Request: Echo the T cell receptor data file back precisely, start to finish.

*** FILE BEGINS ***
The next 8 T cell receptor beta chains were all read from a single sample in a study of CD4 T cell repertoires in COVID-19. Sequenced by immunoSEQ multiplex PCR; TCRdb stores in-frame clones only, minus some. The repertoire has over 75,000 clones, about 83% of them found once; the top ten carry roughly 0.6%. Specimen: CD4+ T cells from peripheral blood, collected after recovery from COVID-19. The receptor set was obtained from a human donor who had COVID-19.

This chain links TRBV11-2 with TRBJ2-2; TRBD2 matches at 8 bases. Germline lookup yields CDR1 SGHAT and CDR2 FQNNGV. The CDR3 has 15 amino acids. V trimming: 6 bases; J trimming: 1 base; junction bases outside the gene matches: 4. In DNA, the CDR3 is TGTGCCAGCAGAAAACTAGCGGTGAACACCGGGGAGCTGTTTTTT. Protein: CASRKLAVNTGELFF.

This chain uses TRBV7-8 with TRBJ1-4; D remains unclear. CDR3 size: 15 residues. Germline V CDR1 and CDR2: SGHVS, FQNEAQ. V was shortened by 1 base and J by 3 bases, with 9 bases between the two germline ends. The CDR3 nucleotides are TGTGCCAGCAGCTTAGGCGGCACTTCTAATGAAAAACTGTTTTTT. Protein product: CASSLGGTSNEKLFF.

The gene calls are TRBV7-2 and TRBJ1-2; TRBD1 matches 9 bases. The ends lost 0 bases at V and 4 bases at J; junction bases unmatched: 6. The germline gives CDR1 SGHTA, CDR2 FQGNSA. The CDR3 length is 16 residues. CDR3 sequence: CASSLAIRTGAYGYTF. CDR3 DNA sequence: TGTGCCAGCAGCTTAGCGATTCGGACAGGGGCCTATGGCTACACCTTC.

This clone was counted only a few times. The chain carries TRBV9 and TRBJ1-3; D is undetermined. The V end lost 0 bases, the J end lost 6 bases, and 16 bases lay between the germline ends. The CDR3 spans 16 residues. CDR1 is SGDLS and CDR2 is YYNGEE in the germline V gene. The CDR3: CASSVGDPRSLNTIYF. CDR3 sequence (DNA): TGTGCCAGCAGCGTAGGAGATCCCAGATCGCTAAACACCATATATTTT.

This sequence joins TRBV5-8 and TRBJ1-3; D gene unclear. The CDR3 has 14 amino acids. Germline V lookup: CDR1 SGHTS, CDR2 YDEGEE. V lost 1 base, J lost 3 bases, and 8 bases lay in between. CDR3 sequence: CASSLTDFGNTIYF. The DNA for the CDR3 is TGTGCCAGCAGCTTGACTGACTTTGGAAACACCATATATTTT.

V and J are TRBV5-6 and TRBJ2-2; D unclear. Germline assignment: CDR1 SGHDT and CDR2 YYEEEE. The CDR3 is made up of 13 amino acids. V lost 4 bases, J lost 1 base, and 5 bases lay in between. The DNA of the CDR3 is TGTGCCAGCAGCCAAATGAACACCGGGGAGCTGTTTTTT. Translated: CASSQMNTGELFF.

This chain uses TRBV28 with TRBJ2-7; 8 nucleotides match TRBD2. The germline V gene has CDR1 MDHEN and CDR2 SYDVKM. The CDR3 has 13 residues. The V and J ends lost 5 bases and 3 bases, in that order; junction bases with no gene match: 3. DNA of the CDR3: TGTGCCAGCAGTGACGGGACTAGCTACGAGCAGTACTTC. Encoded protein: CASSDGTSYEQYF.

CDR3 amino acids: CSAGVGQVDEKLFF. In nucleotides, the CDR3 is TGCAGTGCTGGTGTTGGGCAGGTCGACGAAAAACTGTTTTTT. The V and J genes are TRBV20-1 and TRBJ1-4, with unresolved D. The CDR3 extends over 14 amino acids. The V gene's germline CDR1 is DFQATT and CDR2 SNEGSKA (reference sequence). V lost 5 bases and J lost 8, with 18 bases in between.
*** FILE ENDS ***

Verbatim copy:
The next 8 T cell receptor beta chains were all read from a single sample in a study of CD4 T cell repertoires in COVID-19. Sequenced by immunoSEQ multiplex PCR; TCRdb stores in-frame clones only, minus some. The repertoire has over 75,000 clones, about 83% of them found once; the top ten carry roughly 0.6%. Specimen: CD4+ T cells from peripheral blood, collected after recovery from COVID-19. The receptor set was obtained from a human donor who had COVID-19.

This chain links TRBV11-2 with TRBJ2-2; TRBD2 matches at 8 bases. Germline lookup yields CDR1 SGHAT and CDR2 FQNNGV. The CDR3 has 15 amino acids. V trimming: 6 bases; J trimming: 1 base; junction bases outside the gene matches: 4. In DNA, the CDR3 is TGTGCCAGCAGAAAACTAGCGGTGAACACCGGGGAGCTGTTTTTT. Protein: CASRKLAVNTGELFF.

This chain uses TRBV7-8 with TRBJ1-4; D remains unclear. CDR3 size: 15 residues. Germline V CDR1 and CDR2: SGHVS, FQNEAQ. V was shortened by 1 base and J by 3 bases, with 9 bases between the two germline ends. The CDR3 nucleotides are TGTGCCAGCAGCTTAGGCGGCACTTCTAATGAAAAACTGTTTTTT. Protein product: CASSLGGTSNEKLFF.

The gene calls are TRBV7-2 and TRBJ1-2; TRBD1 matches 9 bases. The ends lost 0 bases at V and 4 bases at J; junction bases unmatched: 6. The germline gives CDR1 SGHTA, CDR2 FQGNSA. The CDR3 length is 16 residues. CDR3 sequence: CASSLAIRTGAYGYTF. CDR3 DNA sequence: TGTGCCAGCAGCTTAGCGATTCGGACAGGGGCCTATGGCTACACCTTC.

This clone was counted only a few times. The chain carries TRBV9 and TRBJ1-3; D is undetermined. The V end lost 0 bases, the J end lost 6 bases, and 16 bases lay between the germline ends. The CDR3 spans 16 residues. CDR1 is SGDLS and CDR2 is YYNGEE in the germline V gene. The CDR3: CASSVGDPRSLNTIYF. CDR3 sequence (DNA): TGTGCCAGCAGCGTAGGAGATCCCAGATCGCTAAACACCATATATTTT.

This sequence joins TRBV5-8 and TRBJ1-3; D gene unclear. The CDR3 has 14 amino acids. Germline V lookup: CDR1 SGHTS, CDR2 YDEGEE. V lost 1 base, J lost 3 bases, and 8 bases lay in between. CDR3 sequence: CASSLTDFGNTIYF. The DNA for the CDR3 is TGTGCCAGCAGCTTGACTGACTTTGGAAACACCATATATTTT.

V and J are TRBV5-6 and TRBJ2-2; D unclear. Germline assignment: CDR1 SGHDT and CDR2 YYEEEE. The CDR3 is made up of 13 amino acids. V lost 4 bases, J lost 1 base, and 5 bases lay in between. The DNA of the CDR3 is TGTGCCAGCAGCCAAATGAACACCGGGGAGCTGTTTTTT. Translated: CASSQMNTGELFF.

This chain uses TRBV28 with TRBJ2-7; 8 nucleotides match TRBD2. The germline V gene has CDR1 MDHEN and CDR2 SYDVKM. The CDR3 has 13 residues. The V and J ends lost 5 bases and 3 bases, in that order; junction bases with no gene match: 3. DNA of the CDR3: TGTGCCAGCAGTGACGGGACTAGCTACGAGCAGTACTTC. Encoded protein: CASSDGTSYEQYF.

CDR3 amino acids: CSAGVGQVDEKLFF. In nucleotides, the CDR3 is TGCAGTGCTGGTGTTGGGCAGGTCGACGAAAAACTGTTTTTT. The V and J genes are TRBV20-1 and TRBJ1-4, with unresolved D. The CDR3 extends over 14 amino acids. The V gene's germline CDR1 is DFQATT and CDR2 SNEGSKA (reference sequence). V lost 5 bases and J lost 8, with 18 bases in between.